By Nancy Owen, PHR, Senior HR Consultant, East Coast Risk Management
The COVID-19 pandemic has been blamed for an increase in physical and emotional stress many people have reported over the past 17 months. Adults and children alike are facing challenges that can be overwhelming. Public health actions, such as social distancing, masks, and quarantines, are believed necessary to reduce the spread of COVID-19; however, they can make people feel isolated and lonely, increasing stress and anxiety.
In the workplace, stress can negatively impact employee and organizational performance. It can lead to high error rates, poor quality of work, and high staff turnover. It can also result in absenteeism due to anxiety, depression, emotional disorders, other illnesses, and work life imbalance.
HOW CAN EMPLOYERS HELP?
If you’d like to help your employees get through this tough time, it is important to know the common work-related factors that can add to stress during a pandemic. According to the Centers for Disease Control (CDC), any one of your employees may be dealing multiple issues, such as:
- Concern about the risk of being exposed to the virus at work
- Taking care of personal and family needs while working
- Managing a different workload
- Lack of access to the tools and equipment needed to perform a job
- Guilt about not being on the front line or a feeling that they are not contributing enough to work
- Uncertainty about the future of their workplace and/or employment
- Learning new communication tools and dealing with technical difficulties
- Adapting to a different workspace and/or work schedule
Help your employees manage work-related stress:
- If you have an Employee Assistance Plan (EAP) or any mental health and counseling services available, get that information to your employees.
- If you don’t already have an EAP, consider making mental health resources available in the workplace.
- Remind employees of any mental health benefits that may be included in their insurance plans.
- Implement flexible sick leave policies and practices.
- Allow employees to communicate with their coworkers and supervisors about job stress while maintaining social distancing (at least 6 feet).
- Talk openly with employees about how the pandemic is affecting work.
- Encourage your employees to take advantage of stress-management webinars, wellness tips, or programs, like yoga or meditation classes.
Share these helpful tips from the CDC with your employees:
- Communicate with your coworkers and supervisors about job stress.
- Identify things that cause stress and work together to identify solutions.
- Talk openly about how the pandemic is affecting work. Expectations should be communicated clearly by everyone.
- Identify those things which you do not have control over and do the best you can with the resources available to you.
- Increase your sense of control by developing a consistent daily routine when possible — ideally one that is similar to your schedule before the pandemic.
- Keep a regular sleep schedule.
- Take breaks from work to stretch, exercise, or check in with your supportive colleagues, coworkers, family, and friends.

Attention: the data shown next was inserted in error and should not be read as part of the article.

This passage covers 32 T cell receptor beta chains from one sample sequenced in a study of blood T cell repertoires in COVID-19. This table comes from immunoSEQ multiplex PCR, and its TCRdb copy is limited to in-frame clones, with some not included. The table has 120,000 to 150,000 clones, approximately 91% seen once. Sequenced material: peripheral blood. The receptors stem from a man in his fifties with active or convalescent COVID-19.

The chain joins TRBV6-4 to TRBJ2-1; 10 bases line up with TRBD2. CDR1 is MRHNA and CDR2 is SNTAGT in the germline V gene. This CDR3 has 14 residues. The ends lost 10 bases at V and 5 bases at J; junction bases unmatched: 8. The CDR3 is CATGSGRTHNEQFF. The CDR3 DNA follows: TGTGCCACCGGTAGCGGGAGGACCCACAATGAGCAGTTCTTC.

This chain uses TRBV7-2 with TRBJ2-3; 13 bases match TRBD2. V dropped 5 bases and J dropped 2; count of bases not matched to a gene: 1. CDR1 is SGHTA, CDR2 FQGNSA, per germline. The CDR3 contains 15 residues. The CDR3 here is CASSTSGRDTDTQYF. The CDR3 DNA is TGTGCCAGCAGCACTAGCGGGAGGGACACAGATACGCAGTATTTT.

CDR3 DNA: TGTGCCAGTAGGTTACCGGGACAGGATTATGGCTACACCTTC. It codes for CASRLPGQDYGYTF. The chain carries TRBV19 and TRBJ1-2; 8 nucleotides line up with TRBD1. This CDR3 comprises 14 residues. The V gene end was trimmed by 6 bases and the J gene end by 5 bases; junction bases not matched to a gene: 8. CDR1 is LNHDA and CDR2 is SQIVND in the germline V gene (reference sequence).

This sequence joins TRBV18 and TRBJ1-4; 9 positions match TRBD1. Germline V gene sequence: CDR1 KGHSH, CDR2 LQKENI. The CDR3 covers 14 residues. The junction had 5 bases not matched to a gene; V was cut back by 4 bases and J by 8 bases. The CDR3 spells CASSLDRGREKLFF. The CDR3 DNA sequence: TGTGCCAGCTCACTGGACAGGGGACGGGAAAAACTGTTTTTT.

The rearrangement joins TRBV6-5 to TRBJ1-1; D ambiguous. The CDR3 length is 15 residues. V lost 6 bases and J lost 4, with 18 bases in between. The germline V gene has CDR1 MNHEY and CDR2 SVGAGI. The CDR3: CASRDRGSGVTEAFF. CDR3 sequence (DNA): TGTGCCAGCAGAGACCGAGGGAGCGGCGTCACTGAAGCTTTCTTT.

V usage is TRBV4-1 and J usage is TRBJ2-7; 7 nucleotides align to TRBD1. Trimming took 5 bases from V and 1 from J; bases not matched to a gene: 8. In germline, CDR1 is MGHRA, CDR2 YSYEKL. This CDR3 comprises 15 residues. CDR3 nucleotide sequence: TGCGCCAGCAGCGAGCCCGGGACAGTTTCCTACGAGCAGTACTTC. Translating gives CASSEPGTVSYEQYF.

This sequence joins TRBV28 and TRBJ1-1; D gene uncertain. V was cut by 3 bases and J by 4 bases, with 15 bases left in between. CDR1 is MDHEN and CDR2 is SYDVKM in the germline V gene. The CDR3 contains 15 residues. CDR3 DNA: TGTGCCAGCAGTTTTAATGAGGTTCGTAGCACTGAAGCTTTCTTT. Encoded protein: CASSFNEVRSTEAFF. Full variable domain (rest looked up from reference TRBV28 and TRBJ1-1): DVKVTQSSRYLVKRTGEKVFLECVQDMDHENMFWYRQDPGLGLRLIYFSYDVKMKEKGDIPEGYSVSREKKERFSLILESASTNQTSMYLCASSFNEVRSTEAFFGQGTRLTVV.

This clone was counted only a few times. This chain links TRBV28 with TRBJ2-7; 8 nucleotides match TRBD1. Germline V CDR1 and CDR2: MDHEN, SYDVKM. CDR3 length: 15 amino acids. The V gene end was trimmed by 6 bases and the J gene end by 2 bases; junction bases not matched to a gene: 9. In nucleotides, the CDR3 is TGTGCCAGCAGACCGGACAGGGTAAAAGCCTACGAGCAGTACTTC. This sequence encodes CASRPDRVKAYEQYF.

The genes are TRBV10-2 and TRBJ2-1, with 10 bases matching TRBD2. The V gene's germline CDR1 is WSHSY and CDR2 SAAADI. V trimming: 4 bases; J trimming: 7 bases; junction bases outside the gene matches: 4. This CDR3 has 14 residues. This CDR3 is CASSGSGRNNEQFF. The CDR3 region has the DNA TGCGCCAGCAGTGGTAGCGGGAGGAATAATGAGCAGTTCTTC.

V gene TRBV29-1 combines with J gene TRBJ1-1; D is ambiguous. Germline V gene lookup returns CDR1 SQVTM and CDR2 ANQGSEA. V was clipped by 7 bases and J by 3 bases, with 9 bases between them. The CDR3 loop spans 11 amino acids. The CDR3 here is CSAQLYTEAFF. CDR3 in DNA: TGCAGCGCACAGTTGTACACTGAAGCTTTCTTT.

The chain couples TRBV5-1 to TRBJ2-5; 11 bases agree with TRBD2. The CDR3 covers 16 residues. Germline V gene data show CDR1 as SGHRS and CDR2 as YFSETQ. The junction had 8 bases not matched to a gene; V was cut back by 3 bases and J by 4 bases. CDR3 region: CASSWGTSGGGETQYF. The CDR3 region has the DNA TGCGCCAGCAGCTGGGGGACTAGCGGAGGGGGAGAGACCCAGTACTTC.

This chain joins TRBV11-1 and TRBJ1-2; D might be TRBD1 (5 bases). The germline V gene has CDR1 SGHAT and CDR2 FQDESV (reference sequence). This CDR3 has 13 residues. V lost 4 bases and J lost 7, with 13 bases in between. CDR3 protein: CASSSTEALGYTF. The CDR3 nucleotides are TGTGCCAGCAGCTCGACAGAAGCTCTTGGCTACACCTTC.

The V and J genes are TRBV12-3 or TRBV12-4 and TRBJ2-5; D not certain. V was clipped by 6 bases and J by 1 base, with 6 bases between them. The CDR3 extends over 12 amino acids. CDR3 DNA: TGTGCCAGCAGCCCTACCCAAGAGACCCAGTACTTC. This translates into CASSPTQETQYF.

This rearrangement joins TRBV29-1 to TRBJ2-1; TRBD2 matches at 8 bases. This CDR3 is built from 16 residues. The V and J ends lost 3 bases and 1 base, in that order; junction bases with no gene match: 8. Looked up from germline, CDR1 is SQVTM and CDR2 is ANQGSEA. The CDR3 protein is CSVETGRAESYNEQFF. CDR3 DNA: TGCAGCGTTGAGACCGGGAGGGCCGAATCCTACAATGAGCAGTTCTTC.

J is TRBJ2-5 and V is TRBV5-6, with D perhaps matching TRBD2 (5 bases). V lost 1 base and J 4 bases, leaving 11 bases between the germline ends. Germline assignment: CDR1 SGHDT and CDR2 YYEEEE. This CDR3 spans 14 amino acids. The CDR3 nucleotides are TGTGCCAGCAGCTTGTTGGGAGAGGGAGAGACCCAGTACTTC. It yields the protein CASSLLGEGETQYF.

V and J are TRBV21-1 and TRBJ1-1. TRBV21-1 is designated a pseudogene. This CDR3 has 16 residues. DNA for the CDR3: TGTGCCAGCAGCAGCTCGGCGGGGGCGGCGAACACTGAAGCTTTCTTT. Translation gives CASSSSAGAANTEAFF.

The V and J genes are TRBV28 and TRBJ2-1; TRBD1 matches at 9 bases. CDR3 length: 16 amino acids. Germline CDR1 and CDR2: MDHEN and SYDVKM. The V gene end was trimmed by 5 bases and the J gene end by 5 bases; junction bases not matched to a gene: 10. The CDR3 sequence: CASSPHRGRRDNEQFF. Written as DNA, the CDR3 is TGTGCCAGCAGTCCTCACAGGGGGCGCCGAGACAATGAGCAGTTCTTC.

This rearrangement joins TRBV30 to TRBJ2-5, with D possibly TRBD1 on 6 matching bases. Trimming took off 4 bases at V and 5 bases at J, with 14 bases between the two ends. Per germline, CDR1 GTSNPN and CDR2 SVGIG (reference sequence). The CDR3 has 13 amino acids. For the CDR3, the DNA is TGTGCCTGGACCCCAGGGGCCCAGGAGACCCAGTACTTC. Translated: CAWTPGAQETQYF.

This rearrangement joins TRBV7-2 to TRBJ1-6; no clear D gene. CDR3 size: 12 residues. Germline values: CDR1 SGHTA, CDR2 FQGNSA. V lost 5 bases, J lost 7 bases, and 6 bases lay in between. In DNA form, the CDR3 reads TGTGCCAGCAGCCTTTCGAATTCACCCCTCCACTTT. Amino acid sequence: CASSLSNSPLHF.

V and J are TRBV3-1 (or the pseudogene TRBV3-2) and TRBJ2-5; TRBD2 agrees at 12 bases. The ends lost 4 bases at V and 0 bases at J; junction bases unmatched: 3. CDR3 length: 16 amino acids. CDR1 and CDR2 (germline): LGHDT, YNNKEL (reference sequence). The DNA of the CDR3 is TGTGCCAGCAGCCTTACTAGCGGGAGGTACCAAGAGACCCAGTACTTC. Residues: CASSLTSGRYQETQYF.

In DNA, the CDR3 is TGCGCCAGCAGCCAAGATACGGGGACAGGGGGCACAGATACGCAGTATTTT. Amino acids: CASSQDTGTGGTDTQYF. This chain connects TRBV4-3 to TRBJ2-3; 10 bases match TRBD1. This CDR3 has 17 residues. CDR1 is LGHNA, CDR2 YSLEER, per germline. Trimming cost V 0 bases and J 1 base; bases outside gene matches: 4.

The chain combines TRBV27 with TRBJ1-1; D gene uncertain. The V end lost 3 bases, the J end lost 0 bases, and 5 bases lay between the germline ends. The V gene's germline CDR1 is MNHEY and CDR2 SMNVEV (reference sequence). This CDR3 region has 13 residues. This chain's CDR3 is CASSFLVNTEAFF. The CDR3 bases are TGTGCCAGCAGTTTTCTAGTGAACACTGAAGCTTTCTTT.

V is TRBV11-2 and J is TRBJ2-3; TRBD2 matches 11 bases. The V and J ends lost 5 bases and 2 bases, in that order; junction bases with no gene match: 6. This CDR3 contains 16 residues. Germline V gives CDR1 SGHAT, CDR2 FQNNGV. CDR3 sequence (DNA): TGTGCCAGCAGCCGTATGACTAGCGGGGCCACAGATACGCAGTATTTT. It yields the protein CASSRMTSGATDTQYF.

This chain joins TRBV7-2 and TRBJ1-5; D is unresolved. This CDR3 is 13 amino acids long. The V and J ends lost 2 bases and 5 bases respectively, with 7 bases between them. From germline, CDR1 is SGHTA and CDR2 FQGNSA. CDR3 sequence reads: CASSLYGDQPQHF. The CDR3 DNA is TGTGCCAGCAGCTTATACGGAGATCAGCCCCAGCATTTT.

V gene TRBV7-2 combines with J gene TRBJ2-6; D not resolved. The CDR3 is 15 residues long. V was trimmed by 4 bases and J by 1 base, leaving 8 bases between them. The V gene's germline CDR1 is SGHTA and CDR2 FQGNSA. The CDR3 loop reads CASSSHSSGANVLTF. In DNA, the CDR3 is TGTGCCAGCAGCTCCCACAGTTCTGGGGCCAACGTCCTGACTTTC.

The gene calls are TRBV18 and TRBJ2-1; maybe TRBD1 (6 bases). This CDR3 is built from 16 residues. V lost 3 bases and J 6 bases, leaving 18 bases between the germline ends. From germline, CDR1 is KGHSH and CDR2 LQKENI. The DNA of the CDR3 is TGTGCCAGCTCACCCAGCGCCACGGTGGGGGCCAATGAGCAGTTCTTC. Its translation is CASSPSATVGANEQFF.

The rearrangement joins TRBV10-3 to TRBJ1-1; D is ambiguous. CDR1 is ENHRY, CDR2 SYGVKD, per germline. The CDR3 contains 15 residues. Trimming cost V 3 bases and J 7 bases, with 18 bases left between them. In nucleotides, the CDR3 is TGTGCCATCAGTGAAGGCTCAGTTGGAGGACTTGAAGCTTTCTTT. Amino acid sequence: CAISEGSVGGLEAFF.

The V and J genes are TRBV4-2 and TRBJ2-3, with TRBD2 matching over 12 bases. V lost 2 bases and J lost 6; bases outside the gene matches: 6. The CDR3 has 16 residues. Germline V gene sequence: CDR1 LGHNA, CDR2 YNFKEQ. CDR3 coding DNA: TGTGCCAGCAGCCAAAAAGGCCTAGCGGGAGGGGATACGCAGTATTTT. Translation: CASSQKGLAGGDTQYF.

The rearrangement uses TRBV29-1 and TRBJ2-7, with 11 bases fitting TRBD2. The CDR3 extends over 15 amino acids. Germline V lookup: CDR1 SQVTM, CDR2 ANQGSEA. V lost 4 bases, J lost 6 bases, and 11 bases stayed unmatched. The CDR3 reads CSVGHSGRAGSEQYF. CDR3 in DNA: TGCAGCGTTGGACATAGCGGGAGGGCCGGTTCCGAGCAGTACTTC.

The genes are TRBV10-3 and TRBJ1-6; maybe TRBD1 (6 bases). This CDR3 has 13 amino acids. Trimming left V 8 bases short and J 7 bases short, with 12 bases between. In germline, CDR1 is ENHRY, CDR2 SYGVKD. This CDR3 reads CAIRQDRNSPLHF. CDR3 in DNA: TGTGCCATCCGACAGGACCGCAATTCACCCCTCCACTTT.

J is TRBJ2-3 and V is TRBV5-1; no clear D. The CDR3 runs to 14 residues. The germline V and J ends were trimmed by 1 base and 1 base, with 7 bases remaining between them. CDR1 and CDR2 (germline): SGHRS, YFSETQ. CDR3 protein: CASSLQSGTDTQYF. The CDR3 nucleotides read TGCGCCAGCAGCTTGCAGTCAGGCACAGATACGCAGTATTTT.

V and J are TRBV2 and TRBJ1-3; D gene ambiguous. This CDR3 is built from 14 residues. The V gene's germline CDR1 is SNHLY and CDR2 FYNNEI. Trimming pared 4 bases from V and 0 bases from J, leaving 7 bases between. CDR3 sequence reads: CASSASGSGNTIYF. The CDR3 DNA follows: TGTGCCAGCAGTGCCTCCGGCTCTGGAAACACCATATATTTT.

- Spend time outdoors, either being physically active or relaxing.
- If you work from home, set a regular time to end your work for the day, if possible.
- Practice mindfulness techniques, like meditation.
- Do things you enjoy during non-work hours.
- Know the facts about COVID-19. Be informed about how to protect yourself and others. Understanding the risk and sharing accurate information with people you care about can reduce stress and help you make a connection with others.
- Remind yourself that each of us has a crucial role in fighting this pandemic.
- Remind yourself that everyone is in an unusual situation with limited resources.
- Take breaks from watching, reading, or listening to news stories, including social media. Hearing about the pandemic repeatedly can be upsetting and mentally exhausting.
- Connect with others. Talk with people you trust about your concerns, how you are feeling, or how the COVID-19 pandemic is affecting you.
- Connect with others through phone calls, email, text messages, mailing letters or cards, video chat, and social media.
- Check on others. Helping others improves your sense of control, belonging, and self-esteem. Look for safe ways to offer social support to others, especially if they are showing signs of stress, such as depression and anxiety.
- If you feel you may be misusing alcohol or other drugs (including prescription drugs) as a means of coping, reach out for help.
- If you are being treated for a mental health condition, continue with your treatment and be aware of any new or worsening symptoms.
Share these helpful resources with your employees:
- National Suicide Prevention Lifeline: 1-800-273-TALK (8255) for English, 1-888-628-9454 for Spanish, or Lifeline Crisis Chat.
- National Domestic Violence Hotline: 1-800-799-SAFE (7233) TTY 1-800-787-3224 or text “START” to 1-800-799-SAFE (7233). Or connect online.
- National Child Abuse Hotline: 1-800-4AChild (1-800-422-4453) or text 1-800-422-4453. Or connect online.
- National Sexual Assault Hotline: 1-800-656-HOPE (4673) or connect online.
- Veteran’s Crisis Line: 1-800-273-TALK (8255) and press 1, or text 838255. Or connect online
- The Eldercare Locator: 1-800-677-1116 – TTY Instructions
- Visit benefits.gov to find government benefits related to unemployment assistance, healthcare, and food and nutrition.
- Call 211 for local resources. Or visit 211search.org or findhelp.org to search for local resources online.
- Find your local food bank at feedingamerica.org/find-your-local-foodbank.
If you are an employer with questions about any safety, workers’ compensation, or human resources issue, contact East Coast Risk Management by calling 724-864-8745 or emailing us at firstname.lastname@example.org. We will be happy to help!
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